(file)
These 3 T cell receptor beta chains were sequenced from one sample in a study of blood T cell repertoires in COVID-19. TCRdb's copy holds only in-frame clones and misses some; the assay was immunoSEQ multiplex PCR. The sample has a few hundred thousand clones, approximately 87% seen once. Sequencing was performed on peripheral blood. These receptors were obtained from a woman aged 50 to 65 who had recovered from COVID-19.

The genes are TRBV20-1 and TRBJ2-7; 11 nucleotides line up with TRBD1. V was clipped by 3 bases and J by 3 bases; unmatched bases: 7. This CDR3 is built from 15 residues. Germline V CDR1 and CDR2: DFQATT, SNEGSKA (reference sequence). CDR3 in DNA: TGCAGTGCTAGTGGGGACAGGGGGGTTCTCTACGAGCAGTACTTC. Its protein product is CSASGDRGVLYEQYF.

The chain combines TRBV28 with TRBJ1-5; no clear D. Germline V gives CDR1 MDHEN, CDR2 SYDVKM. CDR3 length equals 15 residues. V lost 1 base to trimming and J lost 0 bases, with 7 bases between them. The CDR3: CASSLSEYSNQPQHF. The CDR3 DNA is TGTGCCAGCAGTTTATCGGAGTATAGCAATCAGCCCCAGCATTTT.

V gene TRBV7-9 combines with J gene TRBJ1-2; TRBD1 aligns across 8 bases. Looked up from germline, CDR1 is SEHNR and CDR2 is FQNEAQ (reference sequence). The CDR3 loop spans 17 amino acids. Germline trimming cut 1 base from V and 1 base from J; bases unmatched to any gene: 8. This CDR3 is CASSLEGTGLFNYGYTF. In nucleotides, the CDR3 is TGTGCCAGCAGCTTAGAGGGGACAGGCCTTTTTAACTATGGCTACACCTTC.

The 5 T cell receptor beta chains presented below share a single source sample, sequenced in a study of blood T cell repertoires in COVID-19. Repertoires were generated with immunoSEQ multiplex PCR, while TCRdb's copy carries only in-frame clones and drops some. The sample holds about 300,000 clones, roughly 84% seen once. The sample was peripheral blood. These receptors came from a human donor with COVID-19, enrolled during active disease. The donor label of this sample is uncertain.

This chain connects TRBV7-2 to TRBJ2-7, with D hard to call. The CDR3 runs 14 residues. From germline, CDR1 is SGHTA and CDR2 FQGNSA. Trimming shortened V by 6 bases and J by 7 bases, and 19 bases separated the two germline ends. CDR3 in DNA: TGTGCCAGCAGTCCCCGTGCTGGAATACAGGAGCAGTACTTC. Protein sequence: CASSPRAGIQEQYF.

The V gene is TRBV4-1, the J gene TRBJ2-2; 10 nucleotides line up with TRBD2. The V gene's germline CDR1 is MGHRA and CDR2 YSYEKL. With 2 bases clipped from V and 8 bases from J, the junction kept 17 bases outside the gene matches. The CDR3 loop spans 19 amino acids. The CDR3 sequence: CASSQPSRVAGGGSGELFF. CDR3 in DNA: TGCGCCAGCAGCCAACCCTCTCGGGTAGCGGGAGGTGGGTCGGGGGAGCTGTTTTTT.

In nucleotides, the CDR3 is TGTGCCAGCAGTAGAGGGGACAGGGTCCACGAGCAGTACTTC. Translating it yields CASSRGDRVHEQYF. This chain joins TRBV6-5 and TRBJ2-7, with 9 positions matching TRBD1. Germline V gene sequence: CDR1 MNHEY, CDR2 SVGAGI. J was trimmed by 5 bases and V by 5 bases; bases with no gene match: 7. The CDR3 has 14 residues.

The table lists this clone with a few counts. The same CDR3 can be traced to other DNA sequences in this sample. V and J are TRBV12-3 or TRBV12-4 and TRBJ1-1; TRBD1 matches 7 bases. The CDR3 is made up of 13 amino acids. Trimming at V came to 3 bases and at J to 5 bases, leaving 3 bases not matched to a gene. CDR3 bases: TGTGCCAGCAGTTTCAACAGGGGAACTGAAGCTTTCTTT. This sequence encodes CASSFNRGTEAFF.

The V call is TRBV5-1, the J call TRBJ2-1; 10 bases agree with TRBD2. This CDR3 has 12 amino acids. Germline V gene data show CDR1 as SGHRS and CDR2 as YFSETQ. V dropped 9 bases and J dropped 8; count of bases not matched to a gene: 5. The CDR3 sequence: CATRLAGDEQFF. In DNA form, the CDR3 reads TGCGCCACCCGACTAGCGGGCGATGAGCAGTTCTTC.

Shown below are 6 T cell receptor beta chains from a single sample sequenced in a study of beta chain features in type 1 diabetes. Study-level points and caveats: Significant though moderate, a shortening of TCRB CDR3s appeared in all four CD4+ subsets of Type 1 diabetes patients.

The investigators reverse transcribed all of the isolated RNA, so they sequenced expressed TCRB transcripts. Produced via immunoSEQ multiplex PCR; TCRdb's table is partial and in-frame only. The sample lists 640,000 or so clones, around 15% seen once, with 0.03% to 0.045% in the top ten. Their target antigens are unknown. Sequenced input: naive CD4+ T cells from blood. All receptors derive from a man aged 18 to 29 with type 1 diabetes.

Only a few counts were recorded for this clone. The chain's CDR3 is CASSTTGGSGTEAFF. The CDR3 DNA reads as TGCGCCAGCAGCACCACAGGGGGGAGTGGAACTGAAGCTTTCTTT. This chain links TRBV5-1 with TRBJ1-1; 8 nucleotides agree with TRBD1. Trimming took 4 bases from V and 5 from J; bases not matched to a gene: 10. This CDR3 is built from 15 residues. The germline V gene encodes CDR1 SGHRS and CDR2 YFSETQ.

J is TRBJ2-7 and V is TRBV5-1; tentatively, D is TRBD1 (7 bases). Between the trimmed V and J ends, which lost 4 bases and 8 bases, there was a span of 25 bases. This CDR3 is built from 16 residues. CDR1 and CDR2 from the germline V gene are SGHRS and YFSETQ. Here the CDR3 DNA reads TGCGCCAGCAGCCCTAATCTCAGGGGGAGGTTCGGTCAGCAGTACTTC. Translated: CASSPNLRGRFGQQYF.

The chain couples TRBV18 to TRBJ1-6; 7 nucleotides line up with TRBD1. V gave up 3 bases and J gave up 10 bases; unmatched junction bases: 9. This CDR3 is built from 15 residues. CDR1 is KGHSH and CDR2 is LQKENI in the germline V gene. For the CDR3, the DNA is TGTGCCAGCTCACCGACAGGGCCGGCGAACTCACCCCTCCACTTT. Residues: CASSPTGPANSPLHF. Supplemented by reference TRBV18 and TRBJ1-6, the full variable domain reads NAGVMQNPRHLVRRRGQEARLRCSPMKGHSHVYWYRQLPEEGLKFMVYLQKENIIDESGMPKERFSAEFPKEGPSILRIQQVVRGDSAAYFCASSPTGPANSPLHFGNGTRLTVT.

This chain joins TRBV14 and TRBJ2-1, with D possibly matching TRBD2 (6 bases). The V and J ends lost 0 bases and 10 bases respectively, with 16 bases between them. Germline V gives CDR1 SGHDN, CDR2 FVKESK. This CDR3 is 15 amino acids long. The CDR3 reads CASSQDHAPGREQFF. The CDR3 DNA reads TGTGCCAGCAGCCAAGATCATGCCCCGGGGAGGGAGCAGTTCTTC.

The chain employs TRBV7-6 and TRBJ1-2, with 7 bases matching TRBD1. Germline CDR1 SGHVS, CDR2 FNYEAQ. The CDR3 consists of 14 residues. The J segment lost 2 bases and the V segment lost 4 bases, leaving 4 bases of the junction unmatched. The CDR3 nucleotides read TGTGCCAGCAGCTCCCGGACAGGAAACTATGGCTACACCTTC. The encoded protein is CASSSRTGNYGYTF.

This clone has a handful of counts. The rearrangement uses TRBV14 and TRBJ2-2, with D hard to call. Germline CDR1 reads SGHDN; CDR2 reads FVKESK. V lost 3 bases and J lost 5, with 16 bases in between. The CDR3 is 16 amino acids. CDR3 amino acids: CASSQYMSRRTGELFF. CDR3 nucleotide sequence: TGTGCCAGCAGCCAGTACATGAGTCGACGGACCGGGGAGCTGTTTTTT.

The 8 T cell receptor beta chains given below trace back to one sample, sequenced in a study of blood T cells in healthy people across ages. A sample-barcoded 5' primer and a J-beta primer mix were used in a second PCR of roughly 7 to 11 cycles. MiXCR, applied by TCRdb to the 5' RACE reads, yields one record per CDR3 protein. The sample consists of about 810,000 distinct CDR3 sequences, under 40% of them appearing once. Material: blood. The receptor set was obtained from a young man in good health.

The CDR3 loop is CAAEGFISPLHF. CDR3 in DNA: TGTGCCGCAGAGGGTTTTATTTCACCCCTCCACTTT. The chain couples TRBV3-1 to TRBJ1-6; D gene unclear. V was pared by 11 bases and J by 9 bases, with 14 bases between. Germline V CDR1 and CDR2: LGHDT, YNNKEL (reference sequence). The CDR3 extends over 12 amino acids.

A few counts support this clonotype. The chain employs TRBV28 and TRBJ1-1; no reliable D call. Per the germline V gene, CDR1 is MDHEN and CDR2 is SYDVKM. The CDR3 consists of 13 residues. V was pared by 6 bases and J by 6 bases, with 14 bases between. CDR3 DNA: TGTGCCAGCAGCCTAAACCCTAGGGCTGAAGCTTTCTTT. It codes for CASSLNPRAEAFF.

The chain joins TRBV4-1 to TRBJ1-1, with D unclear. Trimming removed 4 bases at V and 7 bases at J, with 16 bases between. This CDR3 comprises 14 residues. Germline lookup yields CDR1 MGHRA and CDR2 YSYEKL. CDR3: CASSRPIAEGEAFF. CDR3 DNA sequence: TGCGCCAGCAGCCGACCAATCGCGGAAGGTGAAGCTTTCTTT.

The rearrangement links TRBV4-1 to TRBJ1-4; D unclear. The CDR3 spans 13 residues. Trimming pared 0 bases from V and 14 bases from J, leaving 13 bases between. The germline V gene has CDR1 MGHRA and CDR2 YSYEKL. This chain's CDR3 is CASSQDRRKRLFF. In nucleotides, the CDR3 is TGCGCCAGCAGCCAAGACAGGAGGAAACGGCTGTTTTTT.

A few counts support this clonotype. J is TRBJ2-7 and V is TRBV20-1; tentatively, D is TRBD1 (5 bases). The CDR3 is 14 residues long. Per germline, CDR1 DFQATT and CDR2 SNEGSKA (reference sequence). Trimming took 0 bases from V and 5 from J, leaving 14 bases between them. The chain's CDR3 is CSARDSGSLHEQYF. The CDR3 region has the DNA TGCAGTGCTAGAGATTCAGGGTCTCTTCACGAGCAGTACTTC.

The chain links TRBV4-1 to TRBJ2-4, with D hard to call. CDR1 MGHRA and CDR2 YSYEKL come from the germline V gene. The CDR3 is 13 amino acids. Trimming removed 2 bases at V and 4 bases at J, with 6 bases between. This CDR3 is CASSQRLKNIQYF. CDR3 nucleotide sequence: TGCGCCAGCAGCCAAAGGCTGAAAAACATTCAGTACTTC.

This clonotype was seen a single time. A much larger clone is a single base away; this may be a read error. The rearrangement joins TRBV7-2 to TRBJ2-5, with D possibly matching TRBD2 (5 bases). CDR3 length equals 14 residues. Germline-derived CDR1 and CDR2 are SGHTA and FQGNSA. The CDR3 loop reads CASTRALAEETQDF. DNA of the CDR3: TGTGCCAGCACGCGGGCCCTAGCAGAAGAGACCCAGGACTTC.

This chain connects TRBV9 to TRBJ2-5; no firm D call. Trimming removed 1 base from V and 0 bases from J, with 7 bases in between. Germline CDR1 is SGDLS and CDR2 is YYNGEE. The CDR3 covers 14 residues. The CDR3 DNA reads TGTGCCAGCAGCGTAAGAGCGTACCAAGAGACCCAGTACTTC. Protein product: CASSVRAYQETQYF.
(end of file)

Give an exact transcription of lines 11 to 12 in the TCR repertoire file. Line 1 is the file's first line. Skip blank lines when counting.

Shown below are 6 T cell receptor beta chains from a single sample sequenced in a study of beta chain features in type 1 diabetes. Study-level points and caveats: Significant though moderate, a shortening of TCRB CDR3s appeared in all four CD4+ subsets of Type 1 diabetes patients.

The investigators reverse transcribed all of the isolated RNA, so they sequenced expressed TCRB transcripts. Produced via immunoSEQ multiplex PCR; TCRdb's table is partial and in-frame only. The sample lists 640,000 or so clones, around 15% seen once, with 0.03% to 0.045% in the top ten. Their target antigens are unknown. Sequenced input: naive CD4+ T cells from blood. All receptors derive from a man aged 18 to 29 with type 1 diabetes.